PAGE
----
A SCHOOLBOY is raising money for a brain tumour charity after losing his grandfather to the disease.

Charlie Shane-Stone, from Ovingham in Northumberland, has ran, walked and cycled a combined distance of 52.4 miles over the course of seven days for Brain Tumour Research.

The 12-year-old is raising vital funds after his grandfather Michael Shane, from Prudhoe, died from a brain tumour in April 2016, just five months after receiving his devastating diagnosis.

A former Tynedale local council manager, he was 72 and enjoying retirement with his wife Ann when, in December 2015, he was given the agonising news that he had an aggressive brain tumour.

His daughter Diane Shane-Stone, 51, said: “My mam and dad met while they were working in a tobacco factory and they shared a very special relationship for many years.

“Dad was a real family man. I am one of four children and we will always remember him as being very kind, always helping others. In later life, he volunteered for Age Concern in Gateshead, while also caring for my nan daily.”

Mr Shane had his first seizure in November 2015 and was sent to the Cramlington Hospital in Northumberland, where doctors performed an MRI scan and found a mass on his brain.

He was referred to the Freeman Hospital in Newcastle and then sent to the Royal Victoria Infirmary (RVI) for a biopsy on December 5.

The results revealed the family’s worst nightmare- Mr Shane had a grade 4 glioblastoma multiforme (GBM). Their world shattered instantly.

His daughter, a personal trainer who owns Ovingham-based SSFitness, added: “He was referred back to Dr Jo Lewis at the Freeman Hospital, and I will never forget the meeting, when Dad asked if he would be around to see Christmas 2017.

"Devastatingly, it was not to be – Dr Lewis said he had six months to live, if that.”

With surgery deemed too much of a risk, Mr Shane had radiotherapy, but as the cancer spread through his brain, his condition rapidly declined. On April 11, 2016, he slipped into a coma and died later that day.

Since losing her dad to this devastating disease, Ms Shane-Stone has organised many fundraising events, including an annual charity calendar, raising more than £12,000 for Brain Tumour Research.

Her eldest son Ben, 23, a final-year Business and Marketing student at Northumbria University, previously walked the Pennie Way, raising more than £500 for the charity.

Ben’s younger brother Charlie, a year 8 pupil at Ovingham Middle School, said: “My Grandad Michael always played tricks on me and my nan. He was a lovely grandad and great fun to be around.

"We used to play dominoes and watch ‘the Toon army’ together and he made me laugh all of the time. I love and miss him very much.

“I wanted to do this challenge in his memory, to help find a cure for the disease. I now know that lots of people suffer from brain tumours and it is the number one cancer killer in children and adults under the age of 40. I hope my fundraising can help in some way.”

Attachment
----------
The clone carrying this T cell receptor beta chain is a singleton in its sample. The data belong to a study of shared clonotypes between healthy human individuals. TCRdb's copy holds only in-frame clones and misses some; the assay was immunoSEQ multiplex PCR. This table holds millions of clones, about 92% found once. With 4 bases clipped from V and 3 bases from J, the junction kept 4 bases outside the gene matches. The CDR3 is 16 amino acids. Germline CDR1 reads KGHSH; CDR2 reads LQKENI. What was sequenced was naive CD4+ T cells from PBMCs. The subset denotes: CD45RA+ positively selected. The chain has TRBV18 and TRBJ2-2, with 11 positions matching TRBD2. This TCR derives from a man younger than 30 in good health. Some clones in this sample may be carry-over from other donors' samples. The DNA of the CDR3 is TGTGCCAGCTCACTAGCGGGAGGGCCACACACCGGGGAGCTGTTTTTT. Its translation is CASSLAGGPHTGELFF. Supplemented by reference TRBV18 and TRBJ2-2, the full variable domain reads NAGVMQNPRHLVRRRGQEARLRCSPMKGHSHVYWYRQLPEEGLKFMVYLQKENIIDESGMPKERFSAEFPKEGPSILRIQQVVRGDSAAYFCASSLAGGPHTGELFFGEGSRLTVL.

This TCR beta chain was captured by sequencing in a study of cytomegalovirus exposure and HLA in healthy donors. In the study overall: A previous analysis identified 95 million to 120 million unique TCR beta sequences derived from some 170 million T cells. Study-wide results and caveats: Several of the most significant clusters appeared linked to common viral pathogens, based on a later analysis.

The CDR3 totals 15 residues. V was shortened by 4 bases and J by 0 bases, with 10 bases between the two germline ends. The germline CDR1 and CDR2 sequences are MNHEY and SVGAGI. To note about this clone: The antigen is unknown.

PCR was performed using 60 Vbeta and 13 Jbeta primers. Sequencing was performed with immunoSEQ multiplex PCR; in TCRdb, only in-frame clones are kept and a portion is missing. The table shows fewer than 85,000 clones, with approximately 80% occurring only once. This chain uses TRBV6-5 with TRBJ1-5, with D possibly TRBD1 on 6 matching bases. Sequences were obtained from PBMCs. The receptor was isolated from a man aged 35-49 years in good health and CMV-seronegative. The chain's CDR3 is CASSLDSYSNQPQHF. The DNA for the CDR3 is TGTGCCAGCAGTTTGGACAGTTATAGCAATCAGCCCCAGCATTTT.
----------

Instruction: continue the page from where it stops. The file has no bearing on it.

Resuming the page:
On the final day of the challenge, Charlie’s classmates and staff at Ovingham Middle School clapped him across the finish line, as he completed his week-long event.

Charlie’s proud dad Colin Shane-Stone, a 44-year-old firefighter said: “Charlie has always said he wanted to get involved in the fundraising and do his own little bit to contribute.

"His challenge was inspired by #Brainathlon – a walk, run and climb relay event where participants walk 10 miles, run 15 miles and climb 1.2 miles to complete 26.2 miles in total.

"However, being the competitive young lad that he is, he wanted to go one better, so set himself the target of a double marathon instead.”

Charlie has so far raised a staggering £2,111 for Brain Tumour Research, having initially set his target at £200.

Joe Woollcott, community development manager at Brain Tumour Research, said: “The Shane-Stones have been fantastic supporters of Brain Tumour Research for a number of years and we thank them sincerely for continuing to fundraise in memory of Michael.

“It’s wonderful to see young Charlie taking on his own challenge to remember his grandad. Young people often get a bad rap but what this incredible 12-year-old is doing, while juggling his busy school life, is truly inspirational and we couldn’t be more grateful.

“Michael’s story reminds us that brain tumours are indiscriminate; they can affect anyone at any age. We are determined to continue in our mission to find a cure for this terrible disease, to help prevent other families from suffering such a tragic loss.”

To donate to Brain Tumour Research via the youngster’s fundraising page visit justgiving.com/fundraising/charlie-shane-stone